Tuesday, June 16, 2015

The dissolving global consensus on BEPS

The OECD’s Base Erosion and Profit Shifting (BEPS) project has moved at a rapid pace over the past 18 months or so.  That is possible in the early stages of such a process where the emphasis is on designing proposals which are due to be presented in full during the autumn.  It is now clear that the chances of full implementation of the proposals is low.

The key opposition comes from the United States and was in full view last week.  It started with a letter from Sen. Orrin Hatch and Rep. Paul Ryan to Treasury Secretary Jack Lew who made clear that Congress ultimately determines U.S. tax law:

Congress is tasked with writing the tax laws of the United States, including those associated with cross-border activities of U.S. companies. Regardless of what the Treasury Department agrees to as part of the BEPS project, Congress will craft tax rules that it believes work best for U.S. companies and the U.S. economy.

Hatch and Ryan expressed concerns about a number of BEPS proposals including country-by-country reporting and changes to the definition of permanent establishment.  However it was over the next two days at the 2015 OECD International Tax Conference in Washington that BEPS faced a barrage of U.S. opposition.  Unilateral actions taken by some countries, such as the U.K.’s Diverted Profits Tax (DPT), were also subject to criticism as reports of the conference indicate.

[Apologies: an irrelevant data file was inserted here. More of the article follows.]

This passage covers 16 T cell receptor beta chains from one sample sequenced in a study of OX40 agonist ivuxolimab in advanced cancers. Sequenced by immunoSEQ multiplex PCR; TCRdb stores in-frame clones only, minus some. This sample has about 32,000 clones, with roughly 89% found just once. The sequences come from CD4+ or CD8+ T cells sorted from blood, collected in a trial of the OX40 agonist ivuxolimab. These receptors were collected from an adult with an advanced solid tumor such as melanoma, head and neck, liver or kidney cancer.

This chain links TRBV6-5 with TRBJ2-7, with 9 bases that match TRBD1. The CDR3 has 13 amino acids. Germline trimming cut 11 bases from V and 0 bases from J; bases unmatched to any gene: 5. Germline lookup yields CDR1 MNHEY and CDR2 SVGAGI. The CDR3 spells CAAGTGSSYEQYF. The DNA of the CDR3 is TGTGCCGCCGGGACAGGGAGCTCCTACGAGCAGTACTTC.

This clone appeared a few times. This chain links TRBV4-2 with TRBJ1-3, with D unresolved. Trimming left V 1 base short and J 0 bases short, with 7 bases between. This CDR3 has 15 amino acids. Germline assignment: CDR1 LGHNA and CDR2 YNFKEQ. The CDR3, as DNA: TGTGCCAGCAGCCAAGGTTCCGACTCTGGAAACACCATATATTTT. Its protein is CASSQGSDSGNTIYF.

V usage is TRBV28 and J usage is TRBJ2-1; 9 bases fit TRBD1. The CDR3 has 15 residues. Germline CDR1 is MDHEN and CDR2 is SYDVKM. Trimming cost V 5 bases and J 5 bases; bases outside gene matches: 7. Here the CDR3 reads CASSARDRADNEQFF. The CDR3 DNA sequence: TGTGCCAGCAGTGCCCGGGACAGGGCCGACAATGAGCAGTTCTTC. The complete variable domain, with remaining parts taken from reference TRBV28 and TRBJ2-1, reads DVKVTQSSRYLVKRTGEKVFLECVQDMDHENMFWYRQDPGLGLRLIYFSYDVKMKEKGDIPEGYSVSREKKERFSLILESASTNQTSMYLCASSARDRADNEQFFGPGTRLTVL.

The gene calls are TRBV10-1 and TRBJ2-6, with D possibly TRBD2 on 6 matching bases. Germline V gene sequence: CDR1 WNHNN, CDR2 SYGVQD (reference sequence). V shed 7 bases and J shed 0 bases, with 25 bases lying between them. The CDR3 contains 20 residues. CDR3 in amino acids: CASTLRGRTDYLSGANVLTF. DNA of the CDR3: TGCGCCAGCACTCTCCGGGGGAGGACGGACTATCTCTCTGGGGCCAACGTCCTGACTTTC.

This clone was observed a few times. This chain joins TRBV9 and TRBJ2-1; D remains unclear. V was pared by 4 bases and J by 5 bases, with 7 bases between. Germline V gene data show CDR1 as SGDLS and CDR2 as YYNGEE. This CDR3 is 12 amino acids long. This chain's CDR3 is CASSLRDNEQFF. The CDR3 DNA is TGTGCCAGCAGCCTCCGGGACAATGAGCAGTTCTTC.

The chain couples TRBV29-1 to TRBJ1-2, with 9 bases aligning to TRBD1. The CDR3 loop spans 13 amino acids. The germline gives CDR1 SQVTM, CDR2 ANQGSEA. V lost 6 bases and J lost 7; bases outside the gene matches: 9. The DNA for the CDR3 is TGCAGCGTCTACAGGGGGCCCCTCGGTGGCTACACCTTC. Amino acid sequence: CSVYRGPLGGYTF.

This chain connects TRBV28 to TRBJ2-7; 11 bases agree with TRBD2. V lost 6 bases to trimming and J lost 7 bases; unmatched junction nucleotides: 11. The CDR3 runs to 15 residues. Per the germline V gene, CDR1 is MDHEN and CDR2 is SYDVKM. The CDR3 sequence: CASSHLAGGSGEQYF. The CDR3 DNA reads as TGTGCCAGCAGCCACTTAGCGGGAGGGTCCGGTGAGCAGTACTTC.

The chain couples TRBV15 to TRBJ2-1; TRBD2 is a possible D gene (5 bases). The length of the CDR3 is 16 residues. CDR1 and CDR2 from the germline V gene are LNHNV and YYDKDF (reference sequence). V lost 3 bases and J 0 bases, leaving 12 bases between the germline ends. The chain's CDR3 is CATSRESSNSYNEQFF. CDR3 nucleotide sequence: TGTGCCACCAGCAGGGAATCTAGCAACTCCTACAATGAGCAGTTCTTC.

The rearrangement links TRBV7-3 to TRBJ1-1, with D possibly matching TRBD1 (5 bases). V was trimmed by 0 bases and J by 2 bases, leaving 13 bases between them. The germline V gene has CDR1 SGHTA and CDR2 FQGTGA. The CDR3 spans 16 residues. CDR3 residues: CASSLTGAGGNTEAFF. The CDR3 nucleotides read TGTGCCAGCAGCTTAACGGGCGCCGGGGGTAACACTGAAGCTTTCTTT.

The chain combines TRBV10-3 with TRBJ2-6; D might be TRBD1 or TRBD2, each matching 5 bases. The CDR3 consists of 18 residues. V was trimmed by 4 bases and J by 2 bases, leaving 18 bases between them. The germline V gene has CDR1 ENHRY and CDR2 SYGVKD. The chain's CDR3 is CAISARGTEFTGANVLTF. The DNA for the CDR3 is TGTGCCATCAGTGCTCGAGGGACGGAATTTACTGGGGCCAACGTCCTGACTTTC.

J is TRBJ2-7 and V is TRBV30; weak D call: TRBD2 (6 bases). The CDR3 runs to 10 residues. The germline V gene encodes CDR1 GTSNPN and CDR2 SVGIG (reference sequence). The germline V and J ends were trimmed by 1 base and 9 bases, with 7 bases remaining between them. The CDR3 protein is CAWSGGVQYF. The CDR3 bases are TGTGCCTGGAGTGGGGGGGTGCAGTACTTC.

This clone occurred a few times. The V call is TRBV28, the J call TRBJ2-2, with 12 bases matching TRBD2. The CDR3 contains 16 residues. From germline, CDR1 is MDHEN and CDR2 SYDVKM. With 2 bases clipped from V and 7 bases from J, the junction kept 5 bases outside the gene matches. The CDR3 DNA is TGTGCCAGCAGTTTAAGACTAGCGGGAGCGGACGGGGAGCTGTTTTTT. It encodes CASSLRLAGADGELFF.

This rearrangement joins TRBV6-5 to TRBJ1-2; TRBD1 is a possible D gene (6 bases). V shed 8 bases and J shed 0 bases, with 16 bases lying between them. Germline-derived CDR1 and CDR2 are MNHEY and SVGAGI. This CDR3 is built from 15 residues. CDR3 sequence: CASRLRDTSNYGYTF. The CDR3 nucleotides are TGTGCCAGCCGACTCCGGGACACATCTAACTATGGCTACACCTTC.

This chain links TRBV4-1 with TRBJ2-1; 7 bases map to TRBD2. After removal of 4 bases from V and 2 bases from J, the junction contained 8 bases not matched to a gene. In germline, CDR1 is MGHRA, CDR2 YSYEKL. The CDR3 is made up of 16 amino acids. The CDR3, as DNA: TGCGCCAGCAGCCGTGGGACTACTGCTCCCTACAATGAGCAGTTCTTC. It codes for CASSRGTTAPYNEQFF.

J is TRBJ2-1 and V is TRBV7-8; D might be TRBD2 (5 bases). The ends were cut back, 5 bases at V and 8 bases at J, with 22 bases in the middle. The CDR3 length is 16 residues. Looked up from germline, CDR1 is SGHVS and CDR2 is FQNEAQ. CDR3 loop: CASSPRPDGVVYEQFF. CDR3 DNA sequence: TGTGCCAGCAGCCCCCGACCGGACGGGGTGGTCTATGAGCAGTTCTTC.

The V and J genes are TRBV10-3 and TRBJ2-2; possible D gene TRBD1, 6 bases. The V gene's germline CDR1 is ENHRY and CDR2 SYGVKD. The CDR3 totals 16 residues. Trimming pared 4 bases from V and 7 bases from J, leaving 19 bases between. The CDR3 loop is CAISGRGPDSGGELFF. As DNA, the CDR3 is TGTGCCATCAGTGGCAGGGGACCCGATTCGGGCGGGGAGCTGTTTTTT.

The US Treasury position was outlined by assistant deputy secretary Robert Stack who is their lead person for international tax.  On BEPS he was pretty frank:

“The US is extremely disappointed in the output and our collective failure in the BEPS project to do more and do better work than we've done.” 

He said that the unilateral moves of the UK and Australia “point in a disturbing direction” and added that:

“One of the premises [of BEPS] was, if the OECD didn’t write the rules, countries would go their own way. Well, here are two of our closest friends going their own way. How long until others follow? And what recourse will governments have once they do go their own way?”

“Regular folks in those countries, squeezed during a time of austerity, deeply resented reports that multinationals—largely reported as U.S. multinationals—could achieve very low rates of tax.”

“These moves put a spotlight on the degree to which political pressure can trump policy.  I find it hard to believe the tax experts in both governments don't recognize the technical weaknesses of their legislation.”

[The UK and Australia] “are shouting out loud that they believe they will not get their estimation of the income they deserve, either under the current agreed rules, or under any rules, to come out of the BEPS process.”